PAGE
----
Can governments provide better and more efficient service to citizens through
relationship management systems? SAP thinks so.
Earlier this month, SAP AG released its rapid deployment solution for citizen contact centers. Part of the German company's Urban Matters program, the solution is intended to streamline governmental multi-channel contact centers, through delivery of services and information across communication types.
'Achieve Quick Results'
The company said the software uses pre-configured content and pre-defined services that are specifically designed for these uses. Supported channels include phone, e-mail, Web, and chat, and SAP said the offering can be deployed in under three months, thanks to pre-configuration and rapid deployment methodology.
Jens Romaus, senior vice president and global head of Public Services Industry Solutions at SAP, said in a statement that the solution "can be deployed quickly for a fixed cost," helping governments to "achieve quick results while minimizing the risks typically associated with a new software project."
A shared service model concept is utilized, so that CRM capabilities can be reused on other projects. Channels for social media and mobile devices can also be added as an extension to the citizen contact center solution, when needed. In addition to this support for citizen contact centers, SAP offers other public section solutions in its Urban Matters program for social services, public security, tax and revenue management, citizen services and grantor management.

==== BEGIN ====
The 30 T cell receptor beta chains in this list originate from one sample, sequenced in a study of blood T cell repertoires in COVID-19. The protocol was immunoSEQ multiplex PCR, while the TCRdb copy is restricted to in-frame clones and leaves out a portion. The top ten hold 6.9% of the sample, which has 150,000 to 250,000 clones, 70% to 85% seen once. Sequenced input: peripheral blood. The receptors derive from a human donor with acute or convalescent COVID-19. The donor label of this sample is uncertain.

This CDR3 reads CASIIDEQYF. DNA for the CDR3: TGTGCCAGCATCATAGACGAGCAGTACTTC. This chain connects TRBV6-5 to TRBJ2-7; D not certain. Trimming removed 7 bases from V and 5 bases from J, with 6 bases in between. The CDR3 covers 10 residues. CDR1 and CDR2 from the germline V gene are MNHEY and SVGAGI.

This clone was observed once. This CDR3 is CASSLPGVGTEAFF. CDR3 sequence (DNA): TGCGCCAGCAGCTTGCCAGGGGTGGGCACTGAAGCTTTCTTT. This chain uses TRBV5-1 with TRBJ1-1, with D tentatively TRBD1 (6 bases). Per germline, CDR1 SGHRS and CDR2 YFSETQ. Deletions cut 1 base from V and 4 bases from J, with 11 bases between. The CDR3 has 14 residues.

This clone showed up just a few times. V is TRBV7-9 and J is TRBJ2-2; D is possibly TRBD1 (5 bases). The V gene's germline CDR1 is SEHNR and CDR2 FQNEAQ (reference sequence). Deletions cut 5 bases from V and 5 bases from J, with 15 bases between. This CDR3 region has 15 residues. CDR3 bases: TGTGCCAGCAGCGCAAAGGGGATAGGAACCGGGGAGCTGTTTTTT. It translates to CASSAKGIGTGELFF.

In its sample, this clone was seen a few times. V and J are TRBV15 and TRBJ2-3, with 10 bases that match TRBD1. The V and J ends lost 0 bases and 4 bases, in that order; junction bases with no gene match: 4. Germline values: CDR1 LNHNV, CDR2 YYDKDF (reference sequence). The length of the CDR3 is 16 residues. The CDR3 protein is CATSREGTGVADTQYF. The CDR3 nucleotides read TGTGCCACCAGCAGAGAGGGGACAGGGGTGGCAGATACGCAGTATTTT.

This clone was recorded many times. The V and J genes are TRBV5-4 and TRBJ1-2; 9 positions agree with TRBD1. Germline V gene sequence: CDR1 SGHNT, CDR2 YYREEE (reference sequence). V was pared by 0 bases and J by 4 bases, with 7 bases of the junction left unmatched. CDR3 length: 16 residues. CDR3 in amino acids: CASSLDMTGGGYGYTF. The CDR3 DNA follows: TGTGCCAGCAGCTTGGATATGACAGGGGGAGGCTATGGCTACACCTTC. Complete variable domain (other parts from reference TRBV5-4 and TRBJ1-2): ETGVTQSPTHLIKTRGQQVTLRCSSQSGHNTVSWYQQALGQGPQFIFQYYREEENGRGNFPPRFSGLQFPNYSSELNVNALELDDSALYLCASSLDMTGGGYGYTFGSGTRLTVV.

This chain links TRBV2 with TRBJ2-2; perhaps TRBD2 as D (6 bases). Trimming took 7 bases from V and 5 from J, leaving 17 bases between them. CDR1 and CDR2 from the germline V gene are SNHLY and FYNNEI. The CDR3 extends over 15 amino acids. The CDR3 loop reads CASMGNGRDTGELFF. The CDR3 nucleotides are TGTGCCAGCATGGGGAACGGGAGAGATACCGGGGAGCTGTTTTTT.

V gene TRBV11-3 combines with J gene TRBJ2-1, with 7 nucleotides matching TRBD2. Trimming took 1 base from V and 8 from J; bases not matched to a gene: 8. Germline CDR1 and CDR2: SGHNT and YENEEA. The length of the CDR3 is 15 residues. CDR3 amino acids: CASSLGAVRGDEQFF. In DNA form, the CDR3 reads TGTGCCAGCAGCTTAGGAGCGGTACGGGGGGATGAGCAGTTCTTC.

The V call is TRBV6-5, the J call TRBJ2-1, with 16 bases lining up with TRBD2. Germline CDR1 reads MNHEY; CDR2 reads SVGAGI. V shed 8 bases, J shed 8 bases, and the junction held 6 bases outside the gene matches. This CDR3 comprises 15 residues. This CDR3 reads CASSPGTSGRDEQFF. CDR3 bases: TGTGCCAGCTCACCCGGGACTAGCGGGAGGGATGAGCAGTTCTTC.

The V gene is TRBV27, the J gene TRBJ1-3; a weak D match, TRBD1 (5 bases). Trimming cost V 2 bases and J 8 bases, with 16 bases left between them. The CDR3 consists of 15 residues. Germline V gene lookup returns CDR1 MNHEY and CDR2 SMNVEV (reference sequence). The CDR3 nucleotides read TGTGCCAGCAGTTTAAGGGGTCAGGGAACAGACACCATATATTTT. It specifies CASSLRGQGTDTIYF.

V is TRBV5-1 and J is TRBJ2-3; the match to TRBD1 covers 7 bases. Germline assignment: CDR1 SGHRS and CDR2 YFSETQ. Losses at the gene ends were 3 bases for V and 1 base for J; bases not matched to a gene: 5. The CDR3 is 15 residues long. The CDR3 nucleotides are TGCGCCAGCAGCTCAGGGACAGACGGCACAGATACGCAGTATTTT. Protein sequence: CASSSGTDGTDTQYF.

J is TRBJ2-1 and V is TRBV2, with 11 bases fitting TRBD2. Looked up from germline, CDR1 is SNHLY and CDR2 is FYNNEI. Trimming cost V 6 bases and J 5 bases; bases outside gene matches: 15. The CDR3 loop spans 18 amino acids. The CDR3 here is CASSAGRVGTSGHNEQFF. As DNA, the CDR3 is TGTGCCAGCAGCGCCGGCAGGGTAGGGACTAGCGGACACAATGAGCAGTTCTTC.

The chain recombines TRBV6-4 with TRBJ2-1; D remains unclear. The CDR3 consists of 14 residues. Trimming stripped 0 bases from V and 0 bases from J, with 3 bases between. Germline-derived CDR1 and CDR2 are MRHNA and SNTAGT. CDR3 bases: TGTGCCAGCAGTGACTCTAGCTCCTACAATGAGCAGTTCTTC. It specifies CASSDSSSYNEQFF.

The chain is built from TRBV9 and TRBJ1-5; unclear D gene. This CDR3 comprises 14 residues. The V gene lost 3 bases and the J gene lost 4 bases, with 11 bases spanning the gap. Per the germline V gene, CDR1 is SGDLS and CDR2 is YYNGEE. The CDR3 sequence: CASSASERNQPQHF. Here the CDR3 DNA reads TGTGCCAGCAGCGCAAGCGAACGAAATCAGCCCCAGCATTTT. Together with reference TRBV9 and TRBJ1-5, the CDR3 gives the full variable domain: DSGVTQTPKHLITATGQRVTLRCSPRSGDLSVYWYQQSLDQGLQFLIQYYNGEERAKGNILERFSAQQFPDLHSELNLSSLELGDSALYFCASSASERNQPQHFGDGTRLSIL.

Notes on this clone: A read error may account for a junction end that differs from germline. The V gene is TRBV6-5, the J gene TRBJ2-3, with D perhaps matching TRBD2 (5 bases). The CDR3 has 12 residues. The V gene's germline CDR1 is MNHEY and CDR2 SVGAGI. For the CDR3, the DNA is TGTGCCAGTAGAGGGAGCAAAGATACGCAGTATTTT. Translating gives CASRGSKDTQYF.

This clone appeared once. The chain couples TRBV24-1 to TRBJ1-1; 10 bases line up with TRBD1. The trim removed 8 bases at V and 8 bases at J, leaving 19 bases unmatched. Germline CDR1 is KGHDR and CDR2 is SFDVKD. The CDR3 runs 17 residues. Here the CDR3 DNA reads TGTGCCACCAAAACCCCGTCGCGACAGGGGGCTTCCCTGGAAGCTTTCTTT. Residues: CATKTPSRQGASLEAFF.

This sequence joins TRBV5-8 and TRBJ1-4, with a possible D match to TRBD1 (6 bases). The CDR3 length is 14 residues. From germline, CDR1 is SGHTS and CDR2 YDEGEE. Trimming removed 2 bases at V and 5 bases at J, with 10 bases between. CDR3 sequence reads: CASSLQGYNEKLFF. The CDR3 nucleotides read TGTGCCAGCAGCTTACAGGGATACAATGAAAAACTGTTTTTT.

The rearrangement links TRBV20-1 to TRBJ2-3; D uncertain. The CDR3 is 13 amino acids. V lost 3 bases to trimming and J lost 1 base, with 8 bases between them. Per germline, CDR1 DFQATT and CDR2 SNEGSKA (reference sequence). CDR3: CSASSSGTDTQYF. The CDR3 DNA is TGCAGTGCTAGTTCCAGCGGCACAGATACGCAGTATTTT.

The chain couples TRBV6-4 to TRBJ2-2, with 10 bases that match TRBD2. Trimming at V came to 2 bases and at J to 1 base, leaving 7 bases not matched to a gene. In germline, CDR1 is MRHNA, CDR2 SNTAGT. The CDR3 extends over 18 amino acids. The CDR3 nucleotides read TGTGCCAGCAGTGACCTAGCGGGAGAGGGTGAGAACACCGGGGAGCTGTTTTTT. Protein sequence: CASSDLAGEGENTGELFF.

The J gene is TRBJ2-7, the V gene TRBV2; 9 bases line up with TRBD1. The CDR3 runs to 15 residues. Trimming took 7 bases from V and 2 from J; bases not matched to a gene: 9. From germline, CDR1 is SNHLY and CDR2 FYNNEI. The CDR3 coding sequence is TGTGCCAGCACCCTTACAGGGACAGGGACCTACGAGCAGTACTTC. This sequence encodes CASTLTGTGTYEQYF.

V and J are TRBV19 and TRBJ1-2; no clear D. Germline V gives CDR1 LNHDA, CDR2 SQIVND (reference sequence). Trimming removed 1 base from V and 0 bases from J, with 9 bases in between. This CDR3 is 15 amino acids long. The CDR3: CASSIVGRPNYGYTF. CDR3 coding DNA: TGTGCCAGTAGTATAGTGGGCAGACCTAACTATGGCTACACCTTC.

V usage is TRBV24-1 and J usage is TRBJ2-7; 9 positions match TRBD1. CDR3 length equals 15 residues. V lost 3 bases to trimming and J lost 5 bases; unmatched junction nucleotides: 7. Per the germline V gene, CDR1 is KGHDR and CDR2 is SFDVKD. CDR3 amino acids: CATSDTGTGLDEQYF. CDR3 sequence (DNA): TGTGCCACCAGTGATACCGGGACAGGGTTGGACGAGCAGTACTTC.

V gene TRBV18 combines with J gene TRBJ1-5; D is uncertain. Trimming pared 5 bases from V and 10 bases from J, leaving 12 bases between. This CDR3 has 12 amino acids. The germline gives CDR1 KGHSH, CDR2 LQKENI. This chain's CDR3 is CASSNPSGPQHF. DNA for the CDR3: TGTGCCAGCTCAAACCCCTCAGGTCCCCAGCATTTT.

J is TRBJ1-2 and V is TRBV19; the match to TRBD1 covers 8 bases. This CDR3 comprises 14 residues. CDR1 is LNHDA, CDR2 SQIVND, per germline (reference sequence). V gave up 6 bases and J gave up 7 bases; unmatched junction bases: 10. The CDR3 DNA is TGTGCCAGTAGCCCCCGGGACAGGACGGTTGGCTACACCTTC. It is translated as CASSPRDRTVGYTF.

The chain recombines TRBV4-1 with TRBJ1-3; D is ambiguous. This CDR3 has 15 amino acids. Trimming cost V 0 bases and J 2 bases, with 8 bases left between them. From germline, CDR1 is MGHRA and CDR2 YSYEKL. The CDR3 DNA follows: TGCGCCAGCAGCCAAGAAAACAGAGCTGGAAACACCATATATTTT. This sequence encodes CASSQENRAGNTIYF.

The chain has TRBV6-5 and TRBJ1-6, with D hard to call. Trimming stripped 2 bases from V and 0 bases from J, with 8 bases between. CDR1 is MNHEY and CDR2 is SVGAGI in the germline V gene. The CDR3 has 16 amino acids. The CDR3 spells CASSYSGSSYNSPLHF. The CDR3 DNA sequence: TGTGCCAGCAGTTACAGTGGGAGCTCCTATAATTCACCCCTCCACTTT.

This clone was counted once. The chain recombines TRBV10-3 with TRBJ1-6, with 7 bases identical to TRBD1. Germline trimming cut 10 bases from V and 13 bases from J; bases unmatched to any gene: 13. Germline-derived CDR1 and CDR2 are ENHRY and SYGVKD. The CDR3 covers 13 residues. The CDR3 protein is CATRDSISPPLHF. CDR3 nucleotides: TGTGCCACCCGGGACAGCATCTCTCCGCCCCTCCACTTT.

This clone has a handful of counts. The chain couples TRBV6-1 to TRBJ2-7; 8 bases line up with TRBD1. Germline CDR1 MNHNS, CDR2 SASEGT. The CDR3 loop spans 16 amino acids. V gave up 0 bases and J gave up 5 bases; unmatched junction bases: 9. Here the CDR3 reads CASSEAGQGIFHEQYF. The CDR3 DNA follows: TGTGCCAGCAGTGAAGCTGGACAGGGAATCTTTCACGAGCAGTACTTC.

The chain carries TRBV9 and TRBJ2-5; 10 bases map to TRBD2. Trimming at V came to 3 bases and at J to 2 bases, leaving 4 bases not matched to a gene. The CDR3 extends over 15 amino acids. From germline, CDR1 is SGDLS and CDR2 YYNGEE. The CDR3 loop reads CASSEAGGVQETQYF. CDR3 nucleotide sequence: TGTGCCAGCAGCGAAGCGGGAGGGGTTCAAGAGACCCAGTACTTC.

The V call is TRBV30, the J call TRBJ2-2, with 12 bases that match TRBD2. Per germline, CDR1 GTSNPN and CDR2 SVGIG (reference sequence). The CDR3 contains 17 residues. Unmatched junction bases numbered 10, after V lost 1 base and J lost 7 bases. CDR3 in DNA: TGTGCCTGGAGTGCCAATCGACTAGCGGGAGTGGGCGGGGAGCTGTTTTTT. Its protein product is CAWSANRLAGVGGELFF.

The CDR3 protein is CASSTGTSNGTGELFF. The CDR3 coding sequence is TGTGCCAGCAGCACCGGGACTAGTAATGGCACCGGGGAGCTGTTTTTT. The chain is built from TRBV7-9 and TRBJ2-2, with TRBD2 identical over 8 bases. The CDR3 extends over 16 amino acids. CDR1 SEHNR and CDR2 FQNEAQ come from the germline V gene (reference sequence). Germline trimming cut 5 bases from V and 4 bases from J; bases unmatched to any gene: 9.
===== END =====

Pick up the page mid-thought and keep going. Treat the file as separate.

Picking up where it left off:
We asked Charles King, an analyst with business technology research firm Pund-IT, if governments represent a growing market for CRM. He replied that they've "not traditionally been the fastest adopters of new technology," but "continuing cost pressures" mean that they need to look to technology to save money and improve services.
Pitching to Governments
King also noted that there may be a divide along generational lines as to which citizens will benefit from technology like CRM, such as younger people utilizing CRM services more than older ones. But King pointed out that various kinds of Web-based citizen services are becoming commonplace in some U.S. states, such as his state of California, where much of the interaction for jury duty, for instance, can be handled online.
Increasingly, CRM vendors are pitching their products to the governmental market, composed of agencies that are, ostensibly, entirely in the business of providing services for and to citizen-customers. For instance, Oracle has said that its CRM Public Sector, part of its Social Services Suite, is one of the first off-the-shelf software solutions created specifically for social services.
In Oracle's case, the CRM solution is part of an integrated platform for government, the Social Services Suite, which provides tools for determining eligibility, managing cases, increasing caseworker efficiency, and improving overall program effectiveness.
Similarly, Sunnyvale, California-based KANA Software has a Service Experience Management platform that includes CRM and Web-based customer service, along with business process management, knowledge management and social media. The company said the platform, which can be cloud-based or delivered on-premise, has been used by more than 250 governmental agencies.